"confuses X for Y"

Arnold M. Zwicky zwicky at CSLI.STANFORD.EDU
Mon Sep 3 17:20:16 UTC 2007

On Sep 2, 2007, at 7:04 PM, Mark Mandel wrote:

> What's wrong with the analysis of "confuse X for Y" as a blend of
> "confuse X with Y" and "mistake X for Y"? I must be missing
> something here, probably the specifics of your taxonomy.

i begin to despair that i can ever be clear about this.  i'm not
denying that "confuse X for Y" is in some sense a combination of the
patterns of "confuse X with Y" and "mistake X for Y"; i'm saying that
most occurrences of "confuse X for Y" are not inadvertent slips in
which two different formulations of a thought compete with one
another in production, with the result that parts of each are
realized.  the many (a few hundred thousand) google webhits for
{"confuse * for"} don't look at all like slips; they look like things
the writers intended.

tellingly, among these hits are some misquotations of "We must not
confuse dissent with disloyalty" (Edward R. Murrow, _See It Now_
broadcast, report on Senator Joseph R. McCarthy, 3/17/54) as "We must
not confuse dissent for disloyalty" (plus a few misquotations as "We
must not confuse dissent and disloyalty").  the versions with
"confuse for" are telling because people usually misquote things so
as to fit their own grammars/lexicons.

there clearly are a lot of people out there who think that "confuse X
for Y" is just another construction of english -- quite possibly,
people  who prefer it to "confuse X with Y" and "confuse X and Y".

how could  this happen?  let's start with some basic stuff.  for the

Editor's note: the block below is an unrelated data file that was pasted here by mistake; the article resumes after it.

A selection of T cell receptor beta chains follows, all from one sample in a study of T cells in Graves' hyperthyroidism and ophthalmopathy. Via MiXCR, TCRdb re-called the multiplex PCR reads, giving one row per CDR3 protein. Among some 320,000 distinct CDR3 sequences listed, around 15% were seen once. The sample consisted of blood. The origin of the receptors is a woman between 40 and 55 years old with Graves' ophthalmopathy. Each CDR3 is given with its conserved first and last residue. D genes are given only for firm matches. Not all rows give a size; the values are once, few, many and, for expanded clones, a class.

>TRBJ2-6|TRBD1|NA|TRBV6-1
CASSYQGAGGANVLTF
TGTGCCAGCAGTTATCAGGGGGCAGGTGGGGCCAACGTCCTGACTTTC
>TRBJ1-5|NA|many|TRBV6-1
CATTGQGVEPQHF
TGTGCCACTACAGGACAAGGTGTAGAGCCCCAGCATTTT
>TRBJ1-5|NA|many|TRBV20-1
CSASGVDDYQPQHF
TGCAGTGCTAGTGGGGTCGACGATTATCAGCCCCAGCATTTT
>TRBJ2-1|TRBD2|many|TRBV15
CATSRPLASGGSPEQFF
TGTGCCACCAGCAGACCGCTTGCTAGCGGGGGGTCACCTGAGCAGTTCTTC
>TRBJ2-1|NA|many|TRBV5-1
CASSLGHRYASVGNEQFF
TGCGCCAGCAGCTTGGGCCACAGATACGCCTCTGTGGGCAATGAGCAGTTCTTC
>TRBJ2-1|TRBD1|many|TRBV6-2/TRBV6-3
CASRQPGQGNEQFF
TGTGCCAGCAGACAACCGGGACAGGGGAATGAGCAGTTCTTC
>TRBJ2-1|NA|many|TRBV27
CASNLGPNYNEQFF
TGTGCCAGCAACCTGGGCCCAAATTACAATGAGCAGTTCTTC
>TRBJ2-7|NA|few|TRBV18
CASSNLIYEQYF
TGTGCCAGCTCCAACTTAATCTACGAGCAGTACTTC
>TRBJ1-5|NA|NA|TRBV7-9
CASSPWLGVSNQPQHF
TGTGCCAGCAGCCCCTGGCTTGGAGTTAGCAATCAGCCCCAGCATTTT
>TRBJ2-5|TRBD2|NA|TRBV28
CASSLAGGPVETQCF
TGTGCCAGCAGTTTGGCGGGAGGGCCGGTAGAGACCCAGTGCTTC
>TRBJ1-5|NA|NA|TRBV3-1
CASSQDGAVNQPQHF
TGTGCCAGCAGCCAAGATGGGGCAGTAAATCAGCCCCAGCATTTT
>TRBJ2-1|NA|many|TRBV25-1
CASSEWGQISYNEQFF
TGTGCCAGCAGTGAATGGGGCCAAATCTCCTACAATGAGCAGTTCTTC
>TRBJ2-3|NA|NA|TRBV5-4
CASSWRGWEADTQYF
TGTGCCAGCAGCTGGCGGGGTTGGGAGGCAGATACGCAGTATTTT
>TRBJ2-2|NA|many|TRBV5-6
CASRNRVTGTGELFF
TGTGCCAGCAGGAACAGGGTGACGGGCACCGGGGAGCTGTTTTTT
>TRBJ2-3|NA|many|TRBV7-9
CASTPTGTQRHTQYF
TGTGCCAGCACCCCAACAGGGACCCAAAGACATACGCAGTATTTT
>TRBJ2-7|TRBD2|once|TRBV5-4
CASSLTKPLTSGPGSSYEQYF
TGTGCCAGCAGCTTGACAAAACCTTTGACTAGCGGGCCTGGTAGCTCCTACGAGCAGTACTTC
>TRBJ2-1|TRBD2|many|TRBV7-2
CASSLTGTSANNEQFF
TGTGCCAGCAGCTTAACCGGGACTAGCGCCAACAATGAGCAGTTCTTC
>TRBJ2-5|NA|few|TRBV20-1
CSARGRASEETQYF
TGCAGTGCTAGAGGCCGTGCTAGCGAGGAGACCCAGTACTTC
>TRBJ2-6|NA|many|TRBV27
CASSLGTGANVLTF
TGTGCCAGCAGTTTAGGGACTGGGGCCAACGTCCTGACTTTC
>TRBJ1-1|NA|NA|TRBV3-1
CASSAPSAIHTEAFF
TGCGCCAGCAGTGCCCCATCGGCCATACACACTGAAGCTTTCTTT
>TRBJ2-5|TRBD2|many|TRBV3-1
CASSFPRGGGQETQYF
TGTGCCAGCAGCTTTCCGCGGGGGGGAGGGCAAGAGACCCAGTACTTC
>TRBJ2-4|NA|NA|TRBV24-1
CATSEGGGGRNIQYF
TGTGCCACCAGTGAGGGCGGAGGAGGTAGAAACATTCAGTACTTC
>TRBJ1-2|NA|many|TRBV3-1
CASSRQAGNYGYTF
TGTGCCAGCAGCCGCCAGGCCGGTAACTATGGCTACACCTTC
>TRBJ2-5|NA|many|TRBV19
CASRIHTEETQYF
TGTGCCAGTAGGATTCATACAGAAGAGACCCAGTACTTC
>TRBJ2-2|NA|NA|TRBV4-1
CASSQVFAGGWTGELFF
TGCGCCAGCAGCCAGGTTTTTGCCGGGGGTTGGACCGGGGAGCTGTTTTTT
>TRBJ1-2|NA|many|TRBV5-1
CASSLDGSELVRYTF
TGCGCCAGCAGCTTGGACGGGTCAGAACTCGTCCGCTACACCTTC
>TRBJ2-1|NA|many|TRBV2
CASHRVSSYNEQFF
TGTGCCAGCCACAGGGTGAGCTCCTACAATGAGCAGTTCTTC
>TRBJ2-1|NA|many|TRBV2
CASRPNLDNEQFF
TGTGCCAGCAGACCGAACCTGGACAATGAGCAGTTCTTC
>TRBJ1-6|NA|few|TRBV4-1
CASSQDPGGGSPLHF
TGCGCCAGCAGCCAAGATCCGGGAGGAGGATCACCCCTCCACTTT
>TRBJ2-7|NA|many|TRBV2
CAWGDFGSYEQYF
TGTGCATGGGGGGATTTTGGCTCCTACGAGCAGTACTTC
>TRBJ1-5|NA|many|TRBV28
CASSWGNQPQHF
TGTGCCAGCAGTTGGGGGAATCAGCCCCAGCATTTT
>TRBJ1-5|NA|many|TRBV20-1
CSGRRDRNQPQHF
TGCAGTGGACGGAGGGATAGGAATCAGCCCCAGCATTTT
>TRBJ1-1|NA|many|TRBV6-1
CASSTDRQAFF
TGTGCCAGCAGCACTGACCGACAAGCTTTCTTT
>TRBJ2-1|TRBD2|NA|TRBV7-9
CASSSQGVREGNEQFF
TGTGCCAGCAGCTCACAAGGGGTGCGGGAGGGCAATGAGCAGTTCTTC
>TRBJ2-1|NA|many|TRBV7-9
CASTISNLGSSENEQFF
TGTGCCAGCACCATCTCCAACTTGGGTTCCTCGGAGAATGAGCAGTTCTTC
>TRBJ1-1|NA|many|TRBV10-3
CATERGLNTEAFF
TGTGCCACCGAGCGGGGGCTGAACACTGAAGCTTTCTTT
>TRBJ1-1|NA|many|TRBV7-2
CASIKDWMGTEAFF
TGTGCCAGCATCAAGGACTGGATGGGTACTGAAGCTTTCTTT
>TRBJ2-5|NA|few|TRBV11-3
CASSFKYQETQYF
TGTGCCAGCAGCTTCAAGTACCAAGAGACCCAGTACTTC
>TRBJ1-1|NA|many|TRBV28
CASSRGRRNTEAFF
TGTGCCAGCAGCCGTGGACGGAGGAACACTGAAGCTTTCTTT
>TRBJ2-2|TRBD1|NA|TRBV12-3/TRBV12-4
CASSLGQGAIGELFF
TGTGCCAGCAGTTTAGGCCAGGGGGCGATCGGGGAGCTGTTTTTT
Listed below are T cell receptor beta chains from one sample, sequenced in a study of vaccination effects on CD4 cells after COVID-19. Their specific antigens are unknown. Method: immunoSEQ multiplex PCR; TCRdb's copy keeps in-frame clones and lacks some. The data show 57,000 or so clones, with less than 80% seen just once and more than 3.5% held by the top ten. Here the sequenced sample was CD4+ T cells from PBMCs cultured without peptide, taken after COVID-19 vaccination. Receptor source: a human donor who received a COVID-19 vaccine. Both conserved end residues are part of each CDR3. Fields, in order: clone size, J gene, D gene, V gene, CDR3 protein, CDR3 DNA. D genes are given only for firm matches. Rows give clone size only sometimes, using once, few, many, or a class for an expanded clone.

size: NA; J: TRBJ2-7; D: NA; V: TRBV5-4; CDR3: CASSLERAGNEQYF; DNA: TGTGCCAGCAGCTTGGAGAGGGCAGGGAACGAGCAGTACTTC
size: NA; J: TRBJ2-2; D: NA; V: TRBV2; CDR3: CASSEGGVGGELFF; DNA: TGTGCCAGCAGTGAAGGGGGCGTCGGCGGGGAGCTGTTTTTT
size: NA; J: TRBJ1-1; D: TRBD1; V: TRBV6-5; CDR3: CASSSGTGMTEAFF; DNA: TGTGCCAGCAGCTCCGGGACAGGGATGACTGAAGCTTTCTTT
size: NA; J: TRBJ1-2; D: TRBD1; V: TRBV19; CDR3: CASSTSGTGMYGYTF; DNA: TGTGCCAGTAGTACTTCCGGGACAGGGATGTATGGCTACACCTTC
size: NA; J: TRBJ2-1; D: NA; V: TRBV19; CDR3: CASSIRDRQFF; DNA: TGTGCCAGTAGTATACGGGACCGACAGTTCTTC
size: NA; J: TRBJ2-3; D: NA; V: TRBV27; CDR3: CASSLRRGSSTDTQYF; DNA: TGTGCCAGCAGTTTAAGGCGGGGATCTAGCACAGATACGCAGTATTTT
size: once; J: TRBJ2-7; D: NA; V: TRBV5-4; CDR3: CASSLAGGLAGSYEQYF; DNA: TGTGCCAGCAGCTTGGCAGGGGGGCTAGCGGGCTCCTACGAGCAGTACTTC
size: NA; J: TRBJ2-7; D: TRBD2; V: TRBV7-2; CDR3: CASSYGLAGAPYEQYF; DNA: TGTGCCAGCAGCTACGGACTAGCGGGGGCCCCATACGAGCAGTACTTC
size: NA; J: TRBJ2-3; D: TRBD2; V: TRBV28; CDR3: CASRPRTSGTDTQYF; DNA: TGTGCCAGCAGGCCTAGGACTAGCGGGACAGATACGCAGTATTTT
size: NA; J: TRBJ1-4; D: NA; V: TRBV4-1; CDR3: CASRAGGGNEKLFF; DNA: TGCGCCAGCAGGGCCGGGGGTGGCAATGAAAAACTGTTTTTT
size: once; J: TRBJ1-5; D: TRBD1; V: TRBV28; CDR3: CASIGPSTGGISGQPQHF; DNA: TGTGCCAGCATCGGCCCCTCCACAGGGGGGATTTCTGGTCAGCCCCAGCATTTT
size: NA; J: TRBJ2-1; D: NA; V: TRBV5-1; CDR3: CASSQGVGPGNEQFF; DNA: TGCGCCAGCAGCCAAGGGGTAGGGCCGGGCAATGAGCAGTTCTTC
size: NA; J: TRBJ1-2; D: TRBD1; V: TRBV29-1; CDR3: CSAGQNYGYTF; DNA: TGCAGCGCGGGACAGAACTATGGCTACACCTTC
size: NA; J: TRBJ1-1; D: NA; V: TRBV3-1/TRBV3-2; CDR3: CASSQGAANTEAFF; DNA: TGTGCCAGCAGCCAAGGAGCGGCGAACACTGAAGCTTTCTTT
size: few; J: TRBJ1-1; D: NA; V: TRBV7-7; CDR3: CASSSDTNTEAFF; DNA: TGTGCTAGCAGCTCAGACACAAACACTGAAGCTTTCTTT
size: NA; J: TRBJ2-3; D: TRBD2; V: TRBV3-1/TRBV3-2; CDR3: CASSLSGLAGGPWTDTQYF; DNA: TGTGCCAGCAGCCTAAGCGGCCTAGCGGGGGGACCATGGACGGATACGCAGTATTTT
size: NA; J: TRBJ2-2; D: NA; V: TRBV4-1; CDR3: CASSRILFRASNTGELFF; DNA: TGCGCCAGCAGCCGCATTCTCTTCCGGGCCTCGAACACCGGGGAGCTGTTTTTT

moment, i'll put aside the coordinated variant.

we're talking about "misidentification" verbs that take two non-
subject arguments, which i'll refer to as R and W.  when an
expression x serves as R, it's conveyed that x expresses the "real"
or "right" identification of some denotatum d; when x serves as W,
it's conveyed that d is wrongly identified as x.  (hence the R and W.)

there are two relevant syntactic variables: which of R and W
functions as direct object (the other then functioning as an oblique
object), and what preposition marks the oblique object.  for
misidentication verbs in general, R usually serves as the direct
object, W as the oblique.   for one set of misidentification verbs
("confuse" and "mix up"), W is standardly marked by "with"; for
another ("take" and "mistake"), W is marked by "for".  typical (R, W)
pairs for "confuse with":

   (dissent, disloyalty), (accidentals, essentials), (correlation,
cause and effect), (jingoism, patriotism), (activity, productivity),
(assertiveness, aggression)

and for "mistake for":

   (landmine, frisbee), (ribaldry, humor), (the acolyte, the high
priest), (him, Rafael Nidal), (hemlock, parsley), (notoriety, fame),
(kindness, weakness)

now some possibly relevant facts: "confuse" and "mix up" allow
coordinate objects with a misidentification interpretation ("don't
confuse dissent and disloyalty"), while "take" and "mistake" do not;
and coordinate objects with a misidentification interpretation, like
coordinate objects in general, can occur in either order ("don't
confuse disloyalty and dissent").   i speculate that the symmetry of
coordinate objects promotes the possibility of a symmetric
interpretation for the objects of "confuse" and "mix up" in general.
and, in fact, these verbs sometimes occur with R and W reversed:
"confuse cause and effect with correlation" alongside "confuse
correlation with cause and effect", and even edward r. murrow quoted
as having cautioned against confusing "disloyalty with dissent".  as
a result, marking W with "for" is clearer than marking it with "with".

so i'm suggesting that "for" is imported from the "mistake" pattern
to mark the status of the two objects of "confuse" more clearly.


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